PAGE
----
Lord Frost discusses the deadline for invoking Article 16
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A leaked government document reportedly showed that Britain is seriously considering pulling out of Horizon Europe, Copernicus and Euratom. These projects – that the UK was planning to pump around £15billion into –– are the EU’s science research, development, satellite and nuclear programmes. The UK agreed to remain part of when it signed the Brexit trade deal last year.
The document reportedly showed ministers believe the delay to Britain’s access was a deliberate tactic by Brussels to gain leverage over the UK in Brexit talks.
It also comes as tension over the Northern Ireland Protocol have soared.
Last week, European Commission vice-president Maros Sefcovic warned that triggering Article 16 “would have serious consequences”.
Article 16 of the Northern Ireland Protocol sets out the process for taking unilateral “safeguard” measures if either the EU or UK decides that the deal will cause serious practical problems or “diversion of trade”.
The UK has slammed the EU for not making enough concessions as the Brexit back-and-forth persists.
Contentious issues include the amount of customs checks, red tape around medicines and the movement of pets between Northern Ireland and the rest of the UK.
A Government source said: “We’ve always said that we’ll use Article 16 if solutions can’t be found. But people need to understand that we’re taking these talks seriously and we mean it when we say that we want a negotiated outcome.”
Ministers are believed to be drawing up measures to stop retaliatory options open to the European Commission if Britain does trigger Article 16 as tensions continue to boil.
And Brexit Minister Lord Frost and Business secretary Kawsi Kwarteng are now working on a “Discovery Fund” as a new alternative to science projects Brussels stalled Britain from entering over the disputes.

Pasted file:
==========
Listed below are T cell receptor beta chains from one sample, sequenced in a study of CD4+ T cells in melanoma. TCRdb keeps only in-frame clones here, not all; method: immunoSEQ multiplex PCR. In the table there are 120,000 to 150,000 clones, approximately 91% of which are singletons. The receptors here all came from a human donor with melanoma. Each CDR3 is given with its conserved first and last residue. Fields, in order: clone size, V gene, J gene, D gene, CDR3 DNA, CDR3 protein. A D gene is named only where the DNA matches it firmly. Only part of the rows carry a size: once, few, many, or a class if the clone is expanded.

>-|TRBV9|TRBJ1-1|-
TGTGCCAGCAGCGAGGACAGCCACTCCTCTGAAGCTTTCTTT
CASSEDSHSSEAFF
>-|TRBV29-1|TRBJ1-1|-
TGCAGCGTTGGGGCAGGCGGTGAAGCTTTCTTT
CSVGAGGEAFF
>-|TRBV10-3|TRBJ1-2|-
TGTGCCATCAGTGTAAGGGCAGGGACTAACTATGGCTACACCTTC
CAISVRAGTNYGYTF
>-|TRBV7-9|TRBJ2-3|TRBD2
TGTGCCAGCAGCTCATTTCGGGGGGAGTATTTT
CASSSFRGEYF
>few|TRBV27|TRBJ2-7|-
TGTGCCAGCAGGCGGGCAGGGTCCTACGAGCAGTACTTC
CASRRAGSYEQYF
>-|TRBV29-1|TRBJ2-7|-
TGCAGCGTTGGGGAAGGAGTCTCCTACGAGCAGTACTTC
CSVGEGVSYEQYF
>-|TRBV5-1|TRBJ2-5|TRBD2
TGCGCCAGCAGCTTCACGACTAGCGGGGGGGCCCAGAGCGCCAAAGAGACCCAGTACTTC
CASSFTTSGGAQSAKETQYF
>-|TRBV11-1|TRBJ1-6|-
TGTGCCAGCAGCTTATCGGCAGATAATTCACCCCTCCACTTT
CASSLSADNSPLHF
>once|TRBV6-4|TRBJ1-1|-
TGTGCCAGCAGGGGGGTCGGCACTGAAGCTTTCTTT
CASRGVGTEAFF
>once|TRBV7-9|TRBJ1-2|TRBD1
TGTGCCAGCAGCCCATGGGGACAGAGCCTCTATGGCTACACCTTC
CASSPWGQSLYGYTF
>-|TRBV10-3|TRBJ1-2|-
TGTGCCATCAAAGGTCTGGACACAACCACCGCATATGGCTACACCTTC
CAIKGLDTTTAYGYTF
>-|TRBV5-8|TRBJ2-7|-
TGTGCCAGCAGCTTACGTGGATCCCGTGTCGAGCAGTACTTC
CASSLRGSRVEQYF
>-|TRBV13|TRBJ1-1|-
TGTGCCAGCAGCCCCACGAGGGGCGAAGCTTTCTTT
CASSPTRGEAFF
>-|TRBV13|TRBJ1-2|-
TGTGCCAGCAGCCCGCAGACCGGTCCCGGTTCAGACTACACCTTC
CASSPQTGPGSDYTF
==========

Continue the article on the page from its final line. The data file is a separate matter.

The UK was going to contribute £2.1billion annually to the Horizon Europe programme so British scientists and researchers could have access to an array of European science projects and a large pool of funding.
ut the EU had told Britain its entry to the £80billion project was banned until the Northern Ireland Protocol issue was resolved.
A senior government source said: “Blocking the UK from joining Horizon is in no one’s interest – we can’t participate and they lose out our financial contribution.
“We’re having to look at alternatives in case the EU does block our access, which would be a breach of what we agreed less than a year ago.”
The UK also secured access to the Copernicus Earth observation programme, a crucial advancement for the UK space sector, and another deal on continued involvement in the Euratom nuclear research programme was also in the works.
And Britain’s entry to all these developments had been stalled, research and funding opportunities were slipping away from the UK.
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But the Discovery Fund drafted up by Lord Frost and Mr Kwarteng could rival the Horizon Europe project.
Reportedly, there are plans for a target date of early 2022 and talks about domestic schemes that would be funded from the money which otherwise would have been involved in the EU programmes.
The leaked document also revealed that ministers want work to start even though the “programme benefits cannot be fully replicated in domestic alternatives”.
It said that withdrawing from the programmes “would impact the ambition to become a science superpower”.
This was a Brexit promise made by Boris Johnson, who had originally pledge to boost research and development (R&D) spending annually to £22billion a year by 2024/25.
There was a delay to this target announced in the budget by Chancellor Rishi Sunak, who said this target will not be met until 2026/27.
But the Chancellor did announce that the UK will double the proportion of GDP spent on R&D from 0.7 percent to 2.4 percent.
As restoring Britain’s position as a leader in world science was an important part of Mr Johnson’s vision for a “Global Britain”, the alarm was raised when fears Britain’s involvement in EU science programmes were to be used as leverage for the Brexit talks.
Now, the leaked document says that planning for the discovery fund should begin to start looking for options for long-term investment to replace the projects.
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